Let me also pause for a moment to consider what if the skill of German and Belgian and French authorities had not broken this network? What if the bomb, which was successfully transported from Tehran to Europe, had exploded as planned? I was at that rally that day in June of 2018. But so was the former Prime Minister of Canada, cabinet ministers of Britain, Germany, France, Italy, United States. The former foreign minister of France. Members of Parliament from almost every member of the European community and the United States Congress. Members of the Joint Chiefs of Staff and high military officers of the United States Army. What if the bomb had exploded? The target may have been to assassinate Mrs. Rajavi, to murder her. But almost certainly many of the people I’ve just identified would have been killed as well. What then? To those who would overlook the events of this prosecution, this verdict, what then? Because to do nothing, to maintain diplomatic relationships, to allow the Ministry of Foreign Affairs, in fact to allow Zarif himself to enter Europe, to engage in negotiations, in the face of what might have been is to ignore reality.
A lot of people have a lot of decisions to make after today’s verdict. And it begins with the Biden administration. I will confess to you personally, John Kerry has been a personal friend of mine through most of my adult life. I sat with him in the Foreign Relations Committee of the Senate for years. He has my highest admiration. But to see a photograph of him sitting across a table from Minister Zarif when knowing that on that table was one of those found guilty today, who would have been my murderer, is more than a little chilling. And I know John well enough to know that it has to be chilling to him to know who was at that table. And indeed, if the intention of the Biden administration is to reengage with Iran on the nuclear accords. There’s some serious thinking to do here. Who’s going to be at that table? Zarif? His agents? Those who may have been in those notebooks in this conspiracy, about whom we now have information? The very people who made the decisions to send this weapon to Europe to kill us? There is some serious thinking to do.
Maybe in the context of the Obama administration, reaching a nuclear accord with Iran absent consideration of their ballistic missile tests, absent their funding of terrorist activities throughout the Middle East, absent the assassination attempt in Albania, absent today’s events and the assassination attempts and mass murder that would have happened in Paris, maybe then it made sense. Does it now? Can it possibly be in the interests of the United States, can it possibly be legitimate and justified to reenter those discussions and enter that accord without consideration of the broader military and terrorist activities of the Iranian government and the individuals now held responsible? Indeed, for whatever our partisan differences might be, can there really be any doubt that the actions of the previous administration in holding the Iranian government, the Revolutionary Guards, responsible and to sanction them has legitimacy? And not only should be maintained but now strengthened. The court has spoken in Belgium and European police authorities have acted. Now the burden falls upon the political leaders of Europe and the new Biden administration in particular. That’s our responsibility as Americans, as Europeans.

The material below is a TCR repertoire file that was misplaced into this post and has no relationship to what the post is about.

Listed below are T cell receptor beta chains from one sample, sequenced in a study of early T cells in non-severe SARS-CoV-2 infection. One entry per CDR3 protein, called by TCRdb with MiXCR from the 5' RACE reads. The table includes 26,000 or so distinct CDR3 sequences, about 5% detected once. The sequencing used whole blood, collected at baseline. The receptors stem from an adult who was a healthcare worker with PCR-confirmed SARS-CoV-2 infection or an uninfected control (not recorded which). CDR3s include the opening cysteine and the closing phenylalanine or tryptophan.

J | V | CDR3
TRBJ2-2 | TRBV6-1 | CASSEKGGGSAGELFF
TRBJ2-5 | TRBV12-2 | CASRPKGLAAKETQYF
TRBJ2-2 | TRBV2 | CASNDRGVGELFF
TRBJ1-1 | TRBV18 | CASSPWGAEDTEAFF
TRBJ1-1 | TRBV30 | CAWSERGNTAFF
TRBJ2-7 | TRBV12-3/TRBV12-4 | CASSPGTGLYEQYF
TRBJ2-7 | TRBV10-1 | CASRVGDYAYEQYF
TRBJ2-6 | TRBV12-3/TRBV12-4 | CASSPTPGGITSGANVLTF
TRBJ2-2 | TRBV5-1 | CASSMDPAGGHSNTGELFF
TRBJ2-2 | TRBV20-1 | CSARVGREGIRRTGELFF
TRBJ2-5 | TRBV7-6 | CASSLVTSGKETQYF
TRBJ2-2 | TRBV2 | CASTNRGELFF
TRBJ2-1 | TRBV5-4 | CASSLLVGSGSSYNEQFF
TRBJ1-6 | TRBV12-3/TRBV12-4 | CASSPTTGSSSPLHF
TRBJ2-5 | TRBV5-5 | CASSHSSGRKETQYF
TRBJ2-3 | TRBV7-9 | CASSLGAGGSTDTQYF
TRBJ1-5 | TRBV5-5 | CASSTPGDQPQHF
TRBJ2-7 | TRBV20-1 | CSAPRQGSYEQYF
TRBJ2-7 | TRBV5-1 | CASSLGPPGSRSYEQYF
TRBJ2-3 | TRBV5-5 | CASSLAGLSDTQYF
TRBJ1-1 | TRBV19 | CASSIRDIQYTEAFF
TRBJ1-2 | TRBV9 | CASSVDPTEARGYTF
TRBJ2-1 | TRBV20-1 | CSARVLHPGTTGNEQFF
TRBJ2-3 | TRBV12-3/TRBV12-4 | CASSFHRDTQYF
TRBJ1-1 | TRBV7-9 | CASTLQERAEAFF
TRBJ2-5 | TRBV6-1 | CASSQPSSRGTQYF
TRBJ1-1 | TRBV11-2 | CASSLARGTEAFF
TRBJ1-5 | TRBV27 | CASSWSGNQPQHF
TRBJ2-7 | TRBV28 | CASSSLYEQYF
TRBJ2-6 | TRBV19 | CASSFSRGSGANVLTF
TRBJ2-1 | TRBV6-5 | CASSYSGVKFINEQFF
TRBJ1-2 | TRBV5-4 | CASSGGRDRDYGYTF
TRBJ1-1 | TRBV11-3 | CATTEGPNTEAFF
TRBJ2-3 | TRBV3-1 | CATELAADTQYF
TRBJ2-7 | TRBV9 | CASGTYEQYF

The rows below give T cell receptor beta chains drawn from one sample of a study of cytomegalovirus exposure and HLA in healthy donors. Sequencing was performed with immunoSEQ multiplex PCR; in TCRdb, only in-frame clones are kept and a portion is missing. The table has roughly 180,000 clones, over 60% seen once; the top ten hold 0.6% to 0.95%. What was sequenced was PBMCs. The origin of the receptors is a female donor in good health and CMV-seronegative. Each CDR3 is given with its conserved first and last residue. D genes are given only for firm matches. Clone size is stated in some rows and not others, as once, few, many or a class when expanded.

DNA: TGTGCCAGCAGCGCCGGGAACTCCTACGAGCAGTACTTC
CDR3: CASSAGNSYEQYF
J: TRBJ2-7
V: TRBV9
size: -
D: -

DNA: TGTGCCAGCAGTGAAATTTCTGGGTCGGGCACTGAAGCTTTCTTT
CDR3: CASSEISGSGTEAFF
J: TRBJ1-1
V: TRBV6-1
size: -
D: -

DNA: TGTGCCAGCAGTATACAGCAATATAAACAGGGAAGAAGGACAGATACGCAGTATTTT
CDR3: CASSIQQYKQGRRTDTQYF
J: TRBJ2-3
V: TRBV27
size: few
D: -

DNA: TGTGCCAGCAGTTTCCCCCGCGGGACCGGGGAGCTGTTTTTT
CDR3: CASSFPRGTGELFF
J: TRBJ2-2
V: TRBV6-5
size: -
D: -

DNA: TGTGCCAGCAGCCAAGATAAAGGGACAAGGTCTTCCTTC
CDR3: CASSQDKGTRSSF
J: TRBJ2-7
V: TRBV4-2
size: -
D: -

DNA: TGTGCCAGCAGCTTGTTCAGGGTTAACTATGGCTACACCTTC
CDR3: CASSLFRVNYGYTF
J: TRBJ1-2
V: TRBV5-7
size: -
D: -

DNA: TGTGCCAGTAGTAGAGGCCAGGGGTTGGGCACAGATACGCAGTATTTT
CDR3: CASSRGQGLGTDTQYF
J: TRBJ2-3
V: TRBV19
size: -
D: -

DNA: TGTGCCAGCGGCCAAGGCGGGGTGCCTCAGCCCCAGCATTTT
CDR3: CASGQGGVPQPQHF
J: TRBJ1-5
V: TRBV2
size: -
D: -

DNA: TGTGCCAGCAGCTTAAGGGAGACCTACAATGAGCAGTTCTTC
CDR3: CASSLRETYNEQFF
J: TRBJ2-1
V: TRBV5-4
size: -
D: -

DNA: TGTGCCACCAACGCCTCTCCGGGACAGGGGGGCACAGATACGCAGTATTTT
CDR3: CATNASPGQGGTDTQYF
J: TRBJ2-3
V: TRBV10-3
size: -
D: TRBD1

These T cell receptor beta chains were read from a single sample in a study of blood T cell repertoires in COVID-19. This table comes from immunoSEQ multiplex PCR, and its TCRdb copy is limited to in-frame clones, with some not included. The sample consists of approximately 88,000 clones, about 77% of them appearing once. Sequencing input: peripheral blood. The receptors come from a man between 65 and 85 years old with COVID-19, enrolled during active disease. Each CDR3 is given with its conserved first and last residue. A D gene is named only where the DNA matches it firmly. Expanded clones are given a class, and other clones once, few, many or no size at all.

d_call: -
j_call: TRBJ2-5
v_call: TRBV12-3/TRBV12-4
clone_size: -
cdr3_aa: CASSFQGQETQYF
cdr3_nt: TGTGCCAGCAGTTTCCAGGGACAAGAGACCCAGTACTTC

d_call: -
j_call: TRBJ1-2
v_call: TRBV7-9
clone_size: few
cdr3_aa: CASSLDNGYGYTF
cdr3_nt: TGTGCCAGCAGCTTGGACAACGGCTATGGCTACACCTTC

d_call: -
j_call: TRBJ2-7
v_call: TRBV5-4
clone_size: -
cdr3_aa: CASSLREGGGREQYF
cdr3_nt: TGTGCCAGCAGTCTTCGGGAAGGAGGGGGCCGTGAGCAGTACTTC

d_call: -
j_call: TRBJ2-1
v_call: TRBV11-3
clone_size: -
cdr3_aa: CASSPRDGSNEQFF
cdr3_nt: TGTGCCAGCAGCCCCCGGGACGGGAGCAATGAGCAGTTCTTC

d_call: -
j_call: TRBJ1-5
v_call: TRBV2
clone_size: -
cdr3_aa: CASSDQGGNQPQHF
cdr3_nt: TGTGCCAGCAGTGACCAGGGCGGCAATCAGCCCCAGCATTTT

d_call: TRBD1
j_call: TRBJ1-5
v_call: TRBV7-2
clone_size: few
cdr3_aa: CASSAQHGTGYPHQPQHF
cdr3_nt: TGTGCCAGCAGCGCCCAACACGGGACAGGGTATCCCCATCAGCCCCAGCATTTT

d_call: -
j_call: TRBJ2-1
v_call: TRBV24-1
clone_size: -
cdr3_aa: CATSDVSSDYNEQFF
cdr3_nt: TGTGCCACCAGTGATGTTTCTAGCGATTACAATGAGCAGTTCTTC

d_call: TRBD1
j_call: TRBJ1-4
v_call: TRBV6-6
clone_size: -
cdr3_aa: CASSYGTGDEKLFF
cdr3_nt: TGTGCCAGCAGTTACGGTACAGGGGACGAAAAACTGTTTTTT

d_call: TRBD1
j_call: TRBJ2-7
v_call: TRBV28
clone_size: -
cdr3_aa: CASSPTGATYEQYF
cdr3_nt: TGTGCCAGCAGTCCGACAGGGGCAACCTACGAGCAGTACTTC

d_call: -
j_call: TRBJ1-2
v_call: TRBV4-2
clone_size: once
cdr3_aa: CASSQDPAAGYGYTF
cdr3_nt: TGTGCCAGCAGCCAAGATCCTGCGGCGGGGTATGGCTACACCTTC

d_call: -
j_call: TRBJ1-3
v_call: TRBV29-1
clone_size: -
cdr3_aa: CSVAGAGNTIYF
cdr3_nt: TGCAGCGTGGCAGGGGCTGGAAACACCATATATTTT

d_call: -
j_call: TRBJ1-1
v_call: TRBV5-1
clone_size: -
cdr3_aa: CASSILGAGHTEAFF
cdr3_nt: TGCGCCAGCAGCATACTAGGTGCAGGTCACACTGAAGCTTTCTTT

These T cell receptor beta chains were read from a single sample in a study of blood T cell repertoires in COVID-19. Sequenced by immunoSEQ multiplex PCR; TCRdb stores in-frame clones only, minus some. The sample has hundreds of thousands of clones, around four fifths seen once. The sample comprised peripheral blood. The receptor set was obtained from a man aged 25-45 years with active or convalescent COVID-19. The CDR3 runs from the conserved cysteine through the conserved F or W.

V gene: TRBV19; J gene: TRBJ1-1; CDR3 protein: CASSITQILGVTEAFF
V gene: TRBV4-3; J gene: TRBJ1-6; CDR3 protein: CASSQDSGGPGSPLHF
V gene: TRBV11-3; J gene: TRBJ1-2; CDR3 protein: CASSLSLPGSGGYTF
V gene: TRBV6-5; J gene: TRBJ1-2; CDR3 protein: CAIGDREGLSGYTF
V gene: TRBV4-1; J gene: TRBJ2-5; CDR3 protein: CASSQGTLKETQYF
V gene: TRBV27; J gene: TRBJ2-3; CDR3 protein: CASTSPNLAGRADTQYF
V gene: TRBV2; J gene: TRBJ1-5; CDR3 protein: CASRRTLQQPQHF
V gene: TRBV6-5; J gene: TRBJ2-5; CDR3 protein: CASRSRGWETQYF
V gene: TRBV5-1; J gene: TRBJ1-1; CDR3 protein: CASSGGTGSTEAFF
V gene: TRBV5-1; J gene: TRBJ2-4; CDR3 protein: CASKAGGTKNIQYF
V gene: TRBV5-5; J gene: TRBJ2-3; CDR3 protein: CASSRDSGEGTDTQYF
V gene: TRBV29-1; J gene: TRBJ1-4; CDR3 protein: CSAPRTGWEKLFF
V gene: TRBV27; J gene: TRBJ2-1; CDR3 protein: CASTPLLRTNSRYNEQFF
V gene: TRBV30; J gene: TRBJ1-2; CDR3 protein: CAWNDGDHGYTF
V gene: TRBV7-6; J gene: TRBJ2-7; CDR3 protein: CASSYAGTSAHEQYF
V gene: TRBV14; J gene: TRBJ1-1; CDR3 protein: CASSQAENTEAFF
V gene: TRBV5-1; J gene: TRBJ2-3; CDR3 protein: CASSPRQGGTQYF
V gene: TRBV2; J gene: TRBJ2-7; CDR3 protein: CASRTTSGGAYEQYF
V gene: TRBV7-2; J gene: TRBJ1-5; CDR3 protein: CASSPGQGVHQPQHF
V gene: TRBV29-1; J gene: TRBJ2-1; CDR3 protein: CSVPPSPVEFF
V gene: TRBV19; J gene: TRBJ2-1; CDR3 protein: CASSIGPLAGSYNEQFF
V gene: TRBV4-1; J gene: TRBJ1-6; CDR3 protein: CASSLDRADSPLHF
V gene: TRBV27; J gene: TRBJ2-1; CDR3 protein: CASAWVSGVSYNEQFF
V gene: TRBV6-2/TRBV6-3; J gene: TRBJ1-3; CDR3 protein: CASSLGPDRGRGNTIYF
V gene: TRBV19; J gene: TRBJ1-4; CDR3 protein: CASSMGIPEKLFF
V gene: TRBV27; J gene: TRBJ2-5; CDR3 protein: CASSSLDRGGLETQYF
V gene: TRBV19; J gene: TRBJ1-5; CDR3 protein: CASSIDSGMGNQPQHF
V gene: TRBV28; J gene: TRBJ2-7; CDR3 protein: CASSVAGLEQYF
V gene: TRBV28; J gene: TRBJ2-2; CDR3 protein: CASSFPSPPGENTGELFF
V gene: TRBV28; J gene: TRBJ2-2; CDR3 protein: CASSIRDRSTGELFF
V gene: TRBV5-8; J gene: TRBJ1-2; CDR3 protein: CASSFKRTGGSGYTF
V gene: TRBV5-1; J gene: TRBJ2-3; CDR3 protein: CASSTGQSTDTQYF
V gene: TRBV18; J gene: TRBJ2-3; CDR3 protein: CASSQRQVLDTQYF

And finally there’s a question for the Iranian people. You did not choose this government in Iran, it has been thrust upon you. And you’ve paid a price by thousands who have been executed and killed. You’ve lost a generation of prosperity and freedom for your people. But ultimately all of us are responsible for the actions of our governments, even if we did not choose them. They act in our name. The government in Tehran is a terrorist regime. As it has terrorized your people, it has terrorized the world. And by whatever means is necessary, the burden of history falls upon you to remove it. There are brave Iranians all throughout Iran who have taken to the streets and paid a price. There are Iranians in the diaspora all around the world, now coordinated by the MEK, the National Council of Resistance and Mrs. Rajavi taking a stand for regime change. I’m afraid the burden also falls upon you. This regime must fall. And all of you, wherever you are in Iran, can play a role as all of these leaders now throughout Europe and North America must think about their roles in light of this extraordinary decision today in Europe. Alireza, thank you very much for giving me the opportunity to speak to you briefly.